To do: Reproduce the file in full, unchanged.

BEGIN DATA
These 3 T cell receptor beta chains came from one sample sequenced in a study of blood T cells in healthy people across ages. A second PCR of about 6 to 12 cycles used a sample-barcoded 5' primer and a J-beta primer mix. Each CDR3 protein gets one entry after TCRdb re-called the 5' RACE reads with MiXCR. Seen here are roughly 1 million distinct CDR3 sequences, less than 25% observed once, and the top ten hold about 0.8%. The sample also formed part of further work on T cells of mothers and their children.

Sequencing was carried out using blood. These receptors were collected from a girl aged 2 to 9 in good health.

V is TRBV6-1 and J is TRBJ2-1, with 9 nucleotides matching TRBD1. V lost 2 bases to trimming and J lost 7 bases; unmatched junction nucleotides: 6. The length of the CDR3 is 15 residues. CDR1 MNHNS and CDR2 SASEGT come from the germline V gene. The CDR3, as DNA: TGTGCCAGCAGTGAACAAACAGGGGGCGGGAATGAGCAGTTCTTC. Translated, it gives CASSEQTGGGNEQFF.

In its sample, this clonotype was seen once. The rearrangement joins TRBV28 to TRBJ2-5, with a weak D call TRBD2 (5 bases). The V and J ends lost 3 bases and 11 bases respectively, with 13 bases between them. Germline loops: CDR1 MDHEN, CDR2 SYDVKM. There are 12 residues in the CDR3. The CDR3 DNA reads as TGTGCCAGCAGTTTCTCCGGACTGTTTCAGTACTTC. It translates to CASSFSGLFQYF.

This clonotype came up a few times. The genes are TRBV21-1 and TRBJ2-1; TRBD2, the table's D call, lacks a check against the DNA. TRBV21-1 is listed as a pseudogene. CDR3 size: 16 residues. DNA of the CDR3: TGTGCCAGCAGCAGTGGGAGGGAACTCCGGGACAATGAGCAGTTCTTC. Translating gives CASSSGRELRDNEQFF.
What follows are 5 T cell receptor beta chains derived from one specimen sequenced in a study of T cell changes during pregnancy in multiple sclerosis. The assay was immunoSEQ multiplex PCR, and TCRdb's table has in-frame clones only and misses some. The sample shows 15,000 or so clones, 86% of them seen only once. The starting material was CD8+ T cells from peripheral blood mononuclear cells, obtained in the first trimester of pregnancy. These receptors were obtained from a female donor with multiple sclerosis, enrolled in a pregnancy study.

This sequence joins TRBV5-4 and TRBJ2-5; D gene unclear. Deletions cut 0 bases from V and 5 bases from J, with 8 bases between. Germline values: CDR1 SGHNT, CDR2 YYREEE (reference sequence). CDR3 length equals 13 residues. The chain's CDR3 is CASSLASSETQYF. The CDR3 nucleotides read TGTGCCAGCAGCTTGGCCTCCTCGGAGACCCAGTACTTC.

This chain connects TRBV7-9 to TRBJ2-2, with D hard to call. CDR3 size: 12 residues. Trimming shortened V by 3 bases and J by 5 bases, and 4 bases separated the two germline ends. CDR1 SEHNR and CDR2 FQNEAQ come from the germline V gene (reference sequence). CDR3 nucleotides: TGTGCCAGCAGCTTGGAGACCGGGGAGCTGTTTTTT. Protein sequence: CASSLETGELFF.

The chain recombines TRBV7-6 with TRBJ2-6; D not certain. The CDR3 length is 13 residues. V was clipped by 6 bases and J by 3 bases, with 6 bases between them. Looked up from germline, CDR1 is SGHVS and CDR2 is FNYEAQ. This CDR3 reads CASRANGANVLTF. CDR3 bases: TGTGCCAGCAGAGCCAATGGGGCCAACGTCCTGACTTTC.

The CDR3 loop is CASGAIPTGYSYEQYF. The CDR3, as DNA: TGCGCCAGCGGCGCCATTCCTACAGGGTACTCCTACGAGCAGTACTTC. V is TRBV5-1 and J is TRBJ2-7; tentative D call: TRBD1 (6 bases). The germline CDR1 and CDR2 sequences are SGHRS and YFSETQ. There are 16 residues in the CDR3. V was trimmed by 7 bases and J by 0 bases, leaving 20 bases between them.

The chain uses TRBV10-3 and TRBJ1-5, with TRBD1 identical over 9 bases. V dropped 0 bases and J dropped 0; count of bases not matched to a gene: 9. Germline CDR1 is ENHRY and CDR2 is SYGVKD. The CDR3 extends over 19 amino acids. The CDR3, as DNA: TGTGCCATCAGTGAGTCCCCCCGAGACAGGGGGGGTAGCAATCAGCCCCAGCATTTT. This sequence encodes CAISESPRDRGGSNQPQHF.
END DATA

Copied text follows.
These 3 T cell receptor beta chains came from one sample sequenced in a study of blood T cells in healthy people across ages. A second PCR of about 6 to 12 cycles used a sample-barcoded 5' primer and a J-beta primer mix. Each CDR3 protein gets one entry after TCRdb re-called the 5' RACE reads with MiXCR. Seen here are roughly 1 million distinct CDR3 sequences, less than 25% observed once, and the top ten hold about 0.8%. The sample also formed part of further work on T cells of mothers and their children.

Sequencing was carried out using blood. These receptors were collected from a girl aged 2 to 9 in good health.

V is TRBV6-1 and J is TRBJ2-1, with 9 nucleotides matching TRBD1. V lost 2 bases to trimming and J lost 7 bases; unmatched junction nucleotides: 6. The length of the CDR3 is 15 residues. CDR1 MNHNS and CDR2 SASEGT come from the germline V gene. The CDR3, as DNA: TGTGCCAGCAGTGAACAAACAGGGGGCGGGAATGAGCAGTTCTTC. Translated, it gives CASSEQTGGGNEQFF.

In its sample, this clonotype was seen once. The rearrangement joins TRBV28 to TRBJ2-5, with a weak D call TRBD2 (5 bases). The V and J ends lost 3 bases and 11 bases respectively, with 13 bases between them. Germline loops: CDR1 MDHEN, CDR2 SYDVKM. There are 12 residues in the CDR3. The CDR3 DNA reads as TGTGCCAGCAGTTTCTCCGGACTGTTTCAGTACTTC. It translates to CASSFSGLFQYF.

This clonotype came up a few times. The genes are TRBV21-1 and TRBJ2-1; TRBD2, the table's D call, lacks a check against the DNA. TRBV21-1 is listed as a pseudogene. CDR3 size: 16 residues. DNA of the CDR3: TGTGCCAGCAGCAGTGGGAGGGAACTCCGGGACAATGAGCAGTTCTTC. Translating gives CASSSGRELRDNEQFF.
What follows are 5 T cell receptor beta chains derived from one specimen sequenced in a study of T cell changes during pregnancy in multiple sclerosis. The assay was immunoSEQ multiplex PCR, and TCRdb's table has in-frame clones only and misses some. The sample shows 15,000 or so clones, 86% of them seen only once. The starting material was CD8+ T cells from peripheral blood mononuclear cells, obtained in the first trimester of pregnancy. These receptors were obtained from a female donor with multiple sclerosis, enrolled in a pregnancy study.

This sequence joins TRBV5-4 and TRBJ2-5; D gene unclear. Deletions cut 0 bases from V and 5 bases from J, with 8 bases between. Germline values: CDR1 SGHNT, CDR2 YYREEE (reference sequence). CDR3 length equals 13 residues. The chain's CDR3 is CASSLASSETQYF. The CDR3 nucleotides read TGTGCCAGCAGCTTGGCCTCCTCGGAGACCCAGTACTTC.

This chain connects TRBV7-9 to TRBJ2-2, with D hard to call. CDR3 size: 12 residues. Trimming shortened V by 3 bases and J by 5 bases, and 4 bases separated the two germline ends. CDR1 SEHNR and CDR2 FQNEAQ come from the germline V gene (reference sequence). CDR3 nucleotides: TGTGCCAGCAGCTTGGAGACCGGGGAGCTGTTTTTT. Protein sequence: CASSLETGELFF.

The chain recombines TRBV7-6 with TRBJ2-6; D not certain. The CDR3 length is 13 residues. V was clipped by 6 bases and J by 3 bases, with 6 bases between them. Looked up from germline, CDR1 is SGHVS and CDR2 is FNYEAQ. This CDR3 reads CASRANGANVLTF. CDR3 bases: TGTGCCAGCAGAGCCAATGGGGCCAACGTCCTGACTTTC.

The CDR3 loop is CASGAIPTGYSYEQYF. The CDR3, as DNA: TGCGCCAGCGGCGCCATTCCTACAGGGTACTCCTACGAGCAGTACTTC. V is TRBV5-1 and J is TRBJ2-7; tentative D call: TRBD1 (6 bases). The germline CDR1 and CDR2 sequences are SGHRS and YFSETQ. There are 16 residues in the CDR3. V was trimmed by 7 bases and J by 0 bases, leaving 20 bases between them.

The chain uses TRBV10-3 and TRBJ1-5, with TRBD1 identical over 9 bases. V dropped 0 bases and J dropped 0; count of bases not matched to a gene: 9. Germline CDR1 is ENHRY and CDR2 is SYGVKD. The CDR3 extends over 19 amino acids. The CDR3, as DNA: TGTGCCATCAGTGAGTCCCCCCGAGACAGGGGGGGTAGCAATCAGCCCCAGCATTTT. This sequence encodes CAISESPRDRGGSNQPQHF.